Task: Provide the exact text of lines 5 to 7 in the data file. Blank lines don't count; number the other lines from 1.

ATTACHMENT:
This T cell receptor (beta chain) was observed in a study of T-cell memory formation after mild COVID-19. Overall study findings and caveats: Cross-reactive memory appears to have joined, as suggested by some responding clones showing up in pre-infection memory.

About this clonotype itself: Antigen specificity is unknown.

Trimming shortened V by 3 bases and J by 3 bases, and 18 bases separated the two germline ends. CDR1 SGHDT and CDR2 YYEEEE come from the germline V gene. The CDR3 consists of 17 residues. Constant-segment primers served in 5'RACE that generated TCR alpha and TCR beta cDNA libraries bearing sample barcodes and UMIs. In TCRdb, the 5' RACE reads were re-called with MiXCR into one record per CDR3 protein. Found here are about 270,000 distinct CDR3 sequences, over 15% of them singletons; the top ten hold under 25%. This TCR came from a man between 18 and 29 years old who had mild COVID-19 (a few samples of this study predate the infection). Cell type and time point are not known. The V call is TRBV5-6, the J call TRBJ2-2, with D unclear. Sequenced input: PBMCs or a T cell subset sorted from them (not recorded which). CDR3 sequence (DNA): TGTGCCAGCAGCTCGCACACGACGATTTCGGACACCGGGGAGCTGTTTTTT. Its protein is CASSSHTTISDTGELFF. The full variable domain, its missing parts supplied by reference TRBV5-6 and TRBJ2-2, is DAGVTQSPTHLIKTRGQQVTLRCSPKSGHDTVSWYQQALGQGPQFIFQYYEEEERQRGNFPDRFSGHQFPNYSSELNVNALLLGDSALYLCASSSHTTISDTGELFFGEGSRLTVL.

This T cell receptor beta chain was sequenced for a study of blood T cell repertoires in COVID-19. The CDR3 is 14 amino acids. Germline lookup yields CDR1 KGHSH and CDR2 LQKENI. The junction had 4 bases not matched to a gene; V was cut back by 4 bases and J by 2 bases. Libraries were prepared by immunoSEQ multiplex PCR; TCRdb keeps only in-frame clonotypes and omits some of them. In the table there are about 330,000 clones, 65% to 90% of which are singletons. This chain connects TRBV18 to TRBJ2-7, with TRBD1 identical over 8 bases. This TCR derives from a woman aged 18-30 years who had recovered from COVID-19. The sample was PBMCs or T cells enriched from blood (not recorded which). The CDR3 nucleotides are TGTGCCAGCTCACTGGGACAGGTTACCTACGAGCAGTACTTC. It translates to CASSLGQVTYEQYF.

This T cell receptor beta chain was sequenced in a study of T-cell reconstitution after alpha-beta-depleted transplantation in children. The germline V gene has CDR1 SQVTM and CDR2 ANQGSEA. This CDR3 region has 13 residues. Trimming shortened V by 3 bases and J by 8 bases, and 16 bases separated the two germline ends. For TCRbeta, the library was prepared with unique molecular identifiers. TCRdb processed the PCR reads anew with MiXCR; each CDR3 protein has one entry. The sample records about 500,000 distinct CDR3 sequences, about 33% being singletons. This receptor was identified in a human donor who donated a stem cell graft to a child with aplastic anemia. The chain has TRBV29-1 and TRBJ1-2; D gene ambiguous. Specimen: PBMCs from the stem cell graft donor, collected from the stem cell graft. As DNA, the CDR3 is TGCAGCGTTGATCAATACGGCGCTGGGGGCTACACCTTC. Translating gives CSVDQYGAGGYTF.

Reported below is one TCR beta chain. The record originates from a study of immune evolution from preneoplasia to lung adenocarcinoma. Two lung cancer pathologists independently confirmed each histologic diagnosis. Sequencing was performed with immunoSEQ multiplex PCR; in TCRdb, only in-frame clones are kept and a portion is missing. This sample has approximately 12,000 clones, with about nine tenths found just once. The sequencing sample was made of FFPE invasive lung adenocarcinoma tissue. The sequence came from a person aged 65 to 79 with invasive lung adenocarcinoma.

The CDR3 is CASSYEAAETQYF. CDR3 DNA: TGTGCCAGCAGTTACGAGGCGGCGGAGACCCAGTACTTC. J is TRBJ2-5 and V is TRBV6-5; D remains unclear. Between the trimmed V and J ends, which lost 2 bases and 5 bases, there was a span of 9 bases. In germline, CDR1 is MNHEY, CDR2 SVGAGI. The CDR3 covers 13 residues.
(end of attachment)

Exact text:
This T cell receptor beta chain was sequenced in a study of T-cell reconstitution after alpha-beta-depleted transplantation in children. The germline V gene has CDR1 SQVTM and CDR2 ANQGSEA. This CDR3 region has 13 residues. Trimming shortened V by 3 bases and J by 8 bases, and 16 bases separated the two germline ends. For TCRbeta, the library was prepared with unique molecular identifiers. TCRdb processed the PCR reads anew with MiXCR; each CDR3 protein has one entry. The sample records about 500,000 distinct CDR3 sequences, about 33% being singletons. This receptor was identified in a human donor who donated a stem cell graft to a child with aplastic anemia. The chain has TRBV29-1 and TRBJ1-2; D gene ambiguous. Specimen: PBMCs from the stem cell graft donor, collected from the stem cell graft. As DNA, the CDR3 is TGCAGCGTTGATCAATACGGCGCTGGGGGCTACACCTTC. Translating gives CSVDQYGAGGYTF.

Reported below is one TCR beta chain. The record originates from a study of immune evolution from preneoplasia to lung adenocarcinoma. Two lung cancer pathologists independently confirmed each histologic diagnosis. Sequencing was performed with immunoSEQ multiplex PCR; in TCRdb, only in-frame clones are kept and a portion is missing. This sample has approximately 12,000 clones, with about nine tenths found just once. The sequencing sample was made of FFPE invasive lung adenocarcinoma tissue. The sequence came from a person aged 65 to 79 with invasive lung adenocarcinoma.

The CDR3 is CASSYEAAETQYF. CDR3 DNA: TGTGCCAGCAGTTACGAGGCGGCGGAGACCCAGTACTTC. J is TRBJ2-5 and V is TRBV6-5; D remains unclear. Between the trimmed V and J ends, which lost 2 bases and 5 bases, there was a span of 9 bases. In germline, CDR1 is MNHEY, CDR2 SVGAGI. The CDR3 covers 13 residues.